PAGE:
PJ Lifestyle Pop Culture Debates Features a new prompt each weekday to weigh the good, the bad, the overrated, the unbelievable, and the amazing throughout the worlds of books, film, and TV. We can't figure out how to build a greater pop culture until we dissect the mess we already have. Want to contribute your perspective to the debate? Email PJ Lifestyle editor Dave Swindle with your take: DaveSwindlePJM [@] gmail.com Image via shutterstock/ DarkGeometryStudios

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Top Rated Comments   
Another great one would be "The Stars My Destination" by Alfred Bester. Not nearly as prolific as Heinlein, Bester's best was still pretty darn good. This might be my nomination for best sci-fi novel of all time.

The story centers around a new skill discovered finally by mankind -- the ability to "jaunt". Jaunting was simply the learned ability to teleport yourself instantaneously to a location that you've been. Some people were better at it than others, some could not do it at all, but the typical person could jaunt a distance of fifty miles or so per jaunt. This changed the economic system profoundly. This would be enough for most sci-fi writers to spawn a series of books, but for Bester it provides merely the backdrop for his story.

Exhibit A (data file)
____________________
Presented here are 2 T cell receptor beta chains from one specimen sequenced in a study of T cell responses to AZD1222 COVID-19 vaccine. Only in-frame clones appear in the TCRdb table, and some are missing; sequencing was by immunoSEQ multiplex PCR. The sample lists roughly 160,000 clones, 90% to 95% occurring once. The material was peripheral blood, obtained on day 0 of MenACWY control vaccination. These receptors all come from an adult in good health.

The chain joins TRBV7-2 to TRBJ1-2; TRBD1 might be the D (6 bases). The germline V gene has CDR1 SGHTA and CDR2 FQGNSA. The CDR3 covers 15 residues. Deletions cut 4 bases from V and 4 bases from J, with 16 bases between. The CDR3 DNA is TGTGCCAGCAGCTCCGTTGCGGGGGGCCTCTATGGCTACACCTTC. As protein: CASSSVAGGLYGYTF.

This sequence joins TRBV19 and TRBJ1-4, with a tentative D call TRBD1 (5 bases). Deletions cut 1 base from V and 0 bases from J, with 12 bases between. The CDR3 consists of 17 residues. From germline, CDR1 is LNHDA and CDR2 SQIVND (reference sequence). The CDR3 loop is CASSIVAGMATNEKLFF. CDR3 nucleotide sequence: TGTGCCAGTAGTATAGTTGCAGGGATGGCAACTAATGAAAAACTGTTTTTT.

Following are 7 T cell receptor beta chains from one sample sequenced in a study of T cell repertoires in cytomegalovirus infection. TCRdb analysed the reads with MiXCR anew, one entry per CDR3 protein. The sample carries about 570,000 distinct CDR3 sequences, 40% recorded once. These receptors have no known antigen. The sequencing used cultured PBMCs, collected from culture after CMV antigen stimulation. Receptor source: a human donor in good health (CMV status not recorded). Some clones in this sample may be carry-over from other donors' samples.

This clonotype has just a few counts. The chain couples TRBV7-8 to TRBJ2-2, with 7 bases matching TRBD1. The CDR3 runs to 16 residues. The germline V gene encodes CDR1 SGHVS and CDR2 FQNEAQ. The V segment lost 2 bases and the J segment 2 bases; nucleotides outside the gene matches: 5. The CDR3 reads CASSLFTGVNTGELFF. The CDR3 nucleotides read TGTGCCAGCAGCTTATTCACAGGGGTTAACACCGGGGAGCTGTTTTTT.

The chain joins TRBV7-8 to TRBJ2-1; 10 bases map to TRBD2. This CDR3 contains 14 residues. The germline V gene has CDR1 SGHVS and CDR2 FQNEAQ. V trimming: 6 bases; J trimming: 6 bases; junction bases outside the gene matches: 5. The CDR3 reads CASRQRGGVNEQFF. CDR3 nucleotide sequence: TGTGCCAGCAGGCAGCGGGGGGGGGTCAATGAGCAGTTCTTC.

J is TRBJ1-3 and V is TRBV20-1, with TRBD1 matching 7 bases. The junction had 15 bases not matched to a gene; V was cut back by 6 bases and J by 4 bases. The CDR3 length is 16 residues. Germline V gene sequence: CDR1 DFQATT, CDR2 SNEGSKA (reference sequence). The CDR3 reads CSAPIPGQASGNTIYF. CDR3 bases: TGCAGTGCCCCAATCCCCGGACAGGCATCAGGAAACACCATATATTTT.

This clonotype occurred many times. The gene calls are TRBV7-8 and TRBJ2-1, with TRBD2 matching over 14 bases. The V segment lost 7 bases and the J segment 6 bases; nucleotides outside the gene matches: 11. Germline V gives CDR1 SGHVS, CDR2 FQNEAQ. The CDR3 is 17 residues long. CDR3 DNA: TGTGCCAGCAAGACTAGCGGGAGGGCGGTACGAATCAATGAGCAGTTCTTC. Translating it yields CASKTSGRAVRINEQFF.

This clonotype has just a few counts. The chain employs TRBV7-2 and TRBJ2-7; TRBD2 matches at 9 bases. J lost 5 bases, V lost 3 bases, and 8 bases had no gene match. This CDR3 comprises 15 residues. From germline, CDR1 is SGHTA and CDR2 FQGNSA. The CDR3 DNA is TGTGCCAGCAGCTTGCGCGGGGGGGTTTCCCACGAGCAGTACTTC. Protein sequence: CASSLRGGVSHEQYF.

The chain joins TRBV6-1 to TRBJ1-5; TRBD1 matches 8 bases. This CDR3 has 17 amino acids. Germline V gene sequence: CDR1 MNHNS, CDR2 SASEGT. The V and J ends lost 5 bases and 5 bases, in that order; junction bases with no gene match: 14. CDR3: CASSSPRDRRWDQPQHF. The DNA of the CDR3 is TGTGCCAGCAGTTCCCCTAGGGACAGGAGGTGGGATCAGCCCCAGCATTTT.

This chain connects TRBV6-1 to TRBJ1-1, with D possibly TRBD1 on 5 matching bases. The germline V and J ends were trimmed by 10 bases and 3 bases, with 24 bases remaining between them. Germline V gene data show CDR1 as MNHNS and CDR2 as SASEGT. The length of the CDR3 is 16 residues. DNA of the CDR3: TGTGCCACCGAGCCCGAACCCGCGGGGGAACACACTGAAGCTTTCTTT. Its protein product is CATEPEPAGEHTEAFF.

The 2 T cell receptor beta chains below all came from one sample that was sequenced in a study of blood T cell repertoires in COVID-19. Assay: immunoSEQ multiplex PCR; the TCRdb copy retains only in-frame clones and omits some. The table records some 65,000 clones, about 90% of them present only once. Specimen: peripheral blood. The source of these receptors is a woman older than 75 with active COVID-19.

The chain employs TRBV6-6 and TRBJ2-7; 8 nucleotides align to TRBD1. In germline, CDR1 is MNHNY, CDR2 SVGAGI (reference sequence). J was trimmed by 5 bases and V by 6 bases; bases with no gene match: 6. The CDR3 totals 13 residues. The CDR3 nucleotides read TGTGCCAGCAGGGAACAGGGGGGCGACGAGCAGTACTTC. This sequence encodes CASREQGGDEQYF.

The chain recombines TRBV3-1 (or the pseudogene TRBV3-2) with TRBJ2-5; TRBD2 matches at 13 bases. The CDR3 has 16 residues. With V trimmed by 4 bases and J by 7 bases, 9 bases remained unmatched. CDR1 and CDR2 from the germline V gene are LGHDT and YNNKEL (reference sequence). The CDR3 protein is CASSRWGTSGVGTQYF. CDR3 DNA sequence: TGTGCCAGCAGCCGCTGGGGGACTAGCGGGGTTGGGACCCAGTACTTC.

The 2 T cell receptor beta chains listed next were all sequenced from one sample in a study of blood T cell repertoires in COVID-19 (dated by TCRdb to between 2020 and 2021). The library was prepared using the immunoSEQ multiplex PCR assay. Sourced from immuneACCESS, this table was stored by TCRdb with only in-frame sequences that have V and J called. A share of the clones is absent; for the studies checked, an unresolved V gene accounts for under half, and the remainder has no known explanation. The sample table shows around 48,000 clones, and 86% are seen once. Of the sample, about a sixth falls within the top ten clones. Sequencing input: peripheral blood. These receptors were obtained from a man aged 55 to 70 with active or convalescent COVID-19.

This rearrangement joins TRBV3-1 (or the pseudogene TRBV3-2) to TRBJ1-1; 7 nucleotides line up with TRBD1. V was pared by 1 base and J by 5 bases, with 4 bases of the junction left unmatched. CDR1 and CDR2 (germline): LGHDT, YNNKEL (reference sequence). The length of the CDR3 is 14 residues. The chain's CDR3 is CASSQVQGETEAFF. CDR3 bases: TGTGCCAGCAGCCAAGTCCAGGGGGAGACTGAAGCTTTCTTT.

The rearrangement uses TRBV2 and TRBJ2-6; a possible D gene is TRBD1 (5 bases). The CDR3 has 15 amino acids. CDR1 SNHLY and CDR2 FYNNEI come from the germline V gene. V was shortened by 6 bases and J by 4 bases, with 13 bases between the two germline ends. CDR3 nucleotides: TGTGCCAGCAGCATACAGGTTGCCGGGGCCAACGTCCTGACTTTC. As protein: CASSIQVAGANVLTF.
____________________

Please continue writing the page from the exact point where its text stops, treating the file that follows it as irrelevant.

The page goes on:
The story is really about one total loser named Gulliver Foyle. He makes a living as an low-level spaceship crewman and lives a purposeless life -- until he finds himself stranded. When another spaceship sees his S.O.S. and refuses to rescue him, it gives him a purpose -- seeking vengeance against those who left him to die. He completely transforms himself into a formidable and dangerous man, determined to do justice as he sees it.

To call it a riveting story barely does it rudimentary justice.